Hiei (1912)

Hiei on maneuvers in Tokyo Bay, 12 July, 1942. Note the built up pagoda mast, a prototype design for the Yamato-class battleships. Imperial Japanese Navy photo, now in the collections of the US Navy History & Heritage Command.

Ship Class
Laid Down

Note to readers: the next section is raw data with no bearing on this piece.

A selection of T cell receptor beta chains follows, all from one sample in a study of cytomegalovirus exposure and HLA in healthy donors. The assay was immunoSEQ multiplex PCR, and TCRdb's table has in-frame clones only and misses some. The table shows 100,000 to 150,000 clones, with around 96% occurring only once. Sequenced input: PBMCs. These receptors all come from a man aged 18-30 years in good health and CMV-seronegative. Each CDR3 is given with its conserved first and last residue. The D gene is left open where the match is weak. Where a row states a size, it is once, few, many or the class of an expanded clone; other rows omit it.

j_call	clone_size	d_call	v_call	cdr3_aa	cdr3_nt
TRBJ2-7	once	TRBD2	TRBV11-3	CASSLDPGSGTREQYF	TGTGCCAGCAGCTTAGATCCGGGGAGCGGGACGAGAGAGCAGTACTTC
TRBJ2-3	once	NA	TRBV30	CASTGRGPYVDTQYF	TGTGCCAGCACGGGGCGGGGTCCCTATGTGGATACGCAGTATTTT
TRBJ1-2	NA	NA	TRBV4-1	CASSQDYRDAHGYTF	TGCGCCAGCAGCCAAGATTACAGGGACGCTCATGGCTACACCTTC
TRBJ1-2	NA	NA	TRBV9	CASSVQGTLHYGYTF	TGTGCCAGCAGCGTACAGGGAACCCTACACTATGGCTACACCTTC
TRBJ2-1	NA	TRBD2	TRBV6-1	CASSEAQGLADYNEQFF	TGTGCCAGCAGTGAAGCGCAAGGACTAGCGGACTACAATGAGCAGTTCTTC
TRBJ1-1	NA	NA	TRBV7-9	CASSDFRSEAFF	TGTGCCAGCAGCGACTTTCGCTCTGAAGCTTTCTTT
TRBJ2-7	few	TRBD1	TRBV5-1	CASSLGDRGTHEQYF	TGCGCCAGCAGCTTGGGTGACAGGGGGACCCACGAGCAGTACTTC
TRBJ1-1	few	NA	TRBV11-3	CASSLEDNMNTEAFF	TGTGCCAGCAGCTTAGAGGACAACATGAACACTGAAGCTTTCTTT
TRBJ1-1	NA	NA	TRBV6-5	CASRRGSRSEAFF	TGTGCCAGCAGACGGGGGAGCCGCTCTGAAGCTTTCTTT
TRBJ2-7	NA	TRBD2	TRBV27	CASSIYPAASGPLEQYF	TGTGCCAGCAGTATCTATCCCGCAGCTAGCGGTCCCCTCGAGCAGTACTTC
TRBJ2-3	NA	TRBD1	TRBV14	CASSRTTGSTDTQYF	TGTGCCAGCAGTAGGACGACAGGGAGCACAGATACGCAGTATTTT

The second Kongō-class battlecruiser, and the first of the four to be built in Japan, Hiei was commissioned 4 August, 1914. Hiei was used for patrol duty off China and Korea during World War I, and was placed in reserve in 1920. In 1923, she supported relief operations after the Great Kanto Earthquake, then entered a refit in December. In 1929, Hiei was demilitarized and converted into a training ship, to avoid having to scrap her in compliance with the Washington Naval Treaty. She served in this role from 1932 until she was reactivated in 1937. Hiei was rebuilt into a fast battleship, along the lines of the rest of her class, and rejoined the fleet in January, 1940. Hiei was one of the escorts of the Pearl Harbor Strike Force, and continued escorting carriers during the early war, including the Indian Ocean raid in April. She was part of the Midway Invasion Force in May-June, 1942, and was committed to the Solomons campaign in August, escorting the carriers during the Battles of the Eastern Solomons and Santa Cruz. In November, 1942, she was tasked with bombarding the American airfield on Guadalcanal. In company with her sister Kirishima, Hiei moved to attack the airfield on the night of 12 November. The Japanese force was ambushed by an American cruiser squadron, and, after a fierce engagement at point-blank range, Hiei was disabled. She was subjected to air attacks the next day, and, after attempts to take her under tow failed, was scuttled as dusk approached.